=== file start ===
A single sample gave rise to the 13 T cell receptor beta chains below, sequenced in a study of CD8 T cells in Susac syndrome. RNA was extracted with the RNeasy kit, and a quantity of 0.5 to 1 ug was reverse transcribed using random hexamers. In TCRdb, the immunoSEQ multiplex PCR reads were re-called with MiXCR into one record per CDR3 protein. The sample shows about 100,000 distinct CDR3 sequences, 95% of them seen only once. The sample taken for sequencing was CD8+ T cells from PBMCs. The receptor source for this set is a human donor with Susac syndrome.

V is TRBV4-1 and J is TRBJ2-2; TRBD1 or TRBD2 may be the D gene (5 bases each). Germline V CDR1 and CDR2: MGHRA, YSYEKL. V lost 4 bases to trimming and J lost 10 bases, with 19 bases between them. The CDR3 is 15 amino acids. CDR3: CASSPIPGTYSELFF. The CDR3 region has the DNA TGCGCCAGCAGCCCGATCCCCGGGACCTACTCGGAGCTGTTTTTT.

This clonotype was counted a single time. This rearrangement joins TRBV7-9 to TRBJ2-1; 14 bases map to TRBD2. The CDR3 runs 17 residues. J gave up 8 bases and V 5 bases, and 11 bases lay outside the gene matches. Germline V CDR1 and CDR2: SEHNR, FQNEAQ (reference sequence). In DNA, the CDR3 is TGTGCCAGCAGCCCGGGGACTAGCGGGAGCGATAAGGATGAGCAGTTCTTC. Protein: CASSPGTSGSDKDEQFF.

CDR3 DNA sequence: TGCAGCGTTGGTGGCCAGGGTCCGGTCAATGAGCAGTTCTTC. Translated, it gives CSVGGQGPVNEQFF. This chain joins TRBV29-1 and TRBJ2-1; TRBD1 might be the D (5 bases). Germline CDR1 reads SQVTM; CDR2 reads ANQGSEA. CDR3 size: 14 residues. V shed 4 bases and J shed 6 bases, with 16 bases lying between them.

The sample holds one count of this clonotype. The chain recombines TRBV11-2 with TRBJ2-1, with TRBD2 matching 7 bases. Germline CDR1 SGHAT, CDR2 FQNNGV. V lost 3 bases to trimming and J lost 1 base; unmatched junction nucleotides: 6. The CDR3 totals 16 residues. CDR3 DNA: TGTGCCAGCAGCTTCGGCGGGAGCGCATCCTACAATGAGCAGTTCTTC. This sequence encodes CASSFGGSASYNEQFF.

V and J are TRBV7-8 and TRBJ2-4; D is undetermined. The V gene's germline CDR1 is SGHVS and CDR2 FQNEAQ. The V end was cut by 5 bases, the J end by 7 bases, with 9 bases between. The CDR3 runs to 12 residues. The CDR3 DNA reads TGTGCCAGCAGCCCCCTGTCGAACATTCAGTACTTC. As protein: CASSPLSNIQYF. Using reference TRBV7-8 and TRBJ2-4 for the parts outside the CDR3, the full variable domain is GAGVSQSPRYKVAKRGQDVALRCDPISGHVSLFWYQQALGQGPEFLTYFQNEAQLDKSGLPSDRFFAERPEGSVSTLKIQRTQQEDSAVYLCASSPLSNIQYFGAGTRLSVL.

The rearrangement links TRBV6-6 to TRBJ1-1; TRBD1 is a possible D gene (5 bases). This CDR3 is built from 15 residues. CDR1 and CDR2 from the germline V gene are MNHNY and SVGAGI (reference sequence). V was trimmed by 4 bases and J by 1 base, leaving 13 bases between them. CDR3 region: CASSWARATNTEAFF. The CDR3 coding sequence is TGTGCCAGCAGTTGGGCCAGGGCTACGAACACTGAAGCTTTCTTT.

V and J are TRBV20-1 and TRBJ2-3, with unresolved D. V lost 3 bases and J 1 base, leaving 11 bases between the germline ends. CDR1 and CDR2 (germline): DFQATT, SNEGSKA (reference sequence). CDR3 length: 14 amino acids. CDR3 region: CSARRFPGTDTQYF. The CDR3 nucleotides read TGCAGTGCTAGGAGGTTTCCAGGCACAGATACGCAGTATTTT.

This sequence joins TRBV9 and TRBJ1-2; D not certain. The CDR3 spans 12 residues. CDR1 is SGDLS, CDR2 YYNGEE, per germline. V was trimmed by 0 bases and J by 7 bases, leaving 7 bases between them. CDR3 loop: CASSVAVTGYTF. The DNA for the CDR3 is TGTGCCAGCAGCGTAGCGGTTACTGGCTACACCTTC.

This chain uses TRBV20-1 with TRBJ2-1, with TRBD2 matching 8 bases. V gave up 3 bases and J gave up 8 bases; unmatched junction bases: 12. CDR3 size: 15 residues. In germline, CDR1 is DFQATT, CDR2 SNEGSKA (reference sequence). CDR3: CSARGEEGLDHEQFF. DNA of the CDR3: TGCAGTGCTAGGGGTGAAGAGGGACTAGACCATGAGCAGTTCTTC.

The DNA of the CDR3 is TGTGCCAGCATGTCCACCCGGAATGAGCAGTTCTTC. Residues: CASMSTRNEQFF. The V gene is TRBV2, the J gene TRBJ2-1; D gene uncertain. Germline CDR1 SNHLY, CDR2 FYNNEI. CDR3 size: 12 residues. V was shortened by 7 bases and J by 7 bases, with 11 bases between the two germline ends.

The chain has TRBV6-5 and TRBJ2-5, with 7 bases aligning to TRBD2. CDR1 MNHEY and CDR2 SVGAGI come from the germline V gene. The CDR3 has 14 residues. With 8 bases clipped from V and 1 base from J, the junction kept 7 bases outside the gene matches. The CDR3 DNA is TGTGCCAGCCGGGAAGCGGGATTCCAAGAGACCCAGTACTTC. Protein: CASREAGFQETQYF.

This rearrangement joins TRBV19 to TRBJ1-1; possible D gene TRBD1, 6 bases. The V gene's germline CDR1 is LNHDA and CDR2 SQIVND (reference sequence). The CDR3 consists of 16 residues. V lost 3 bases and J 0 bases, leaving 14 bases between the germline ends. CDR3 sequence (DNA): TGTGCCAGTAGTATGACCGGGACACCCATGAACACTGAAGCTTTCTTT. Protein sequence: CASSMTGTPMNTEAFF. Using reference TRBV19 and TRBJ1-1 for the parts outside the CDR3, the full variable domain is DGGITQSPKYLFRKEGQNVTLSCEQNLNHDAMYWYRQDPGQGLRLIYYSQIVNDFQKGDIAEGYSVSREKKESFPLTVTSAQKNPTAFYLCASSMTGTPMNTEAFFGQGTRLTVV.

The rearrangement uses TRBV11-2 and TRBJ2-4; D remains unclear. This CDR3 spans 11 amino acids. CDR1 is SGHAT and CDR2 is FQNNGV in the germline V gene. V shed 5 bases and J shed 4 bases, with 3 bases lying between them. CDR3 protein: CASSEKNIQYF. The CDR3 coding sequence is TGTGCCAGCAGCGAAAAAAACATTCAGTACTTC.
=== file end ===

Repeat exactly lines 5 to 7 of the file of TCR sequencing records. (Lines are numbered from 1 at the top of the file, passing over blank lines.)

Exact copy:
The sample holds one count of this clonotype. The chain recombines TRBV11-2 with TRBJ2-1, with TRBD2 matching 7 bases. Germline CDR1 SGHAT, CDR2 FQNNGV. V lost 3 bases to trimming and J lost 1 base; unmatched junction nucleotides: 6. The CDR3 totals 16 residues. CDR3 DNA: TGTGCCAGCAGCTTCGGCGGGAGCGCATCCTACAATGAGCAGTTCTTC. This sequence encodes CASSFGGSASYNEQFF.

V and J are TRBV7-8 and TRBJ2-4; D is undetermined. The V gene's germline CDR1 is SGHVS and CDR2 FQNEAQ. The V end was cut by 5 bases, the J end by 7 bases, with 9 bases between. The CDR3 runs to 12 residues. The CDR3 DNA reads TGTGCCAGCAGCCCCCTGTCGAACATTCAGTACTTC. As protein: CASSPLSNIQYF. Using reference TRBV7-8 and TRBJ2-4 for the parts outside the CDR3, the full variable domain is GAGVSQSPRYKVAKRGQDVALRCDPISGHVSLFWYQQALGQGPEFLTYFQNEAQLDKSGLPSDRFFAERPEGSVSTLKIQRTQQEDSAVYLCASSPLSNIQYFGAGTRLSVL.

The rearrangement links TRBV6-6 to TRBJ1-1; TRBD1 is a possible D gene (5 bases). This CDR3 is built from 15 residues. CDR1 and CDR2 from the germline V gene are MNHNY and SVGAGI (reference sequence). V was trimmed by 4 bases and J by 1 base, leaving 13 bases between them. CDR3 region: CASSWARATNTEAFF. The CDR3 coding sequence is TGTGCCAGCAGTTGGGCCAGGGCTACGAACACTGAAGCTTTCTTT.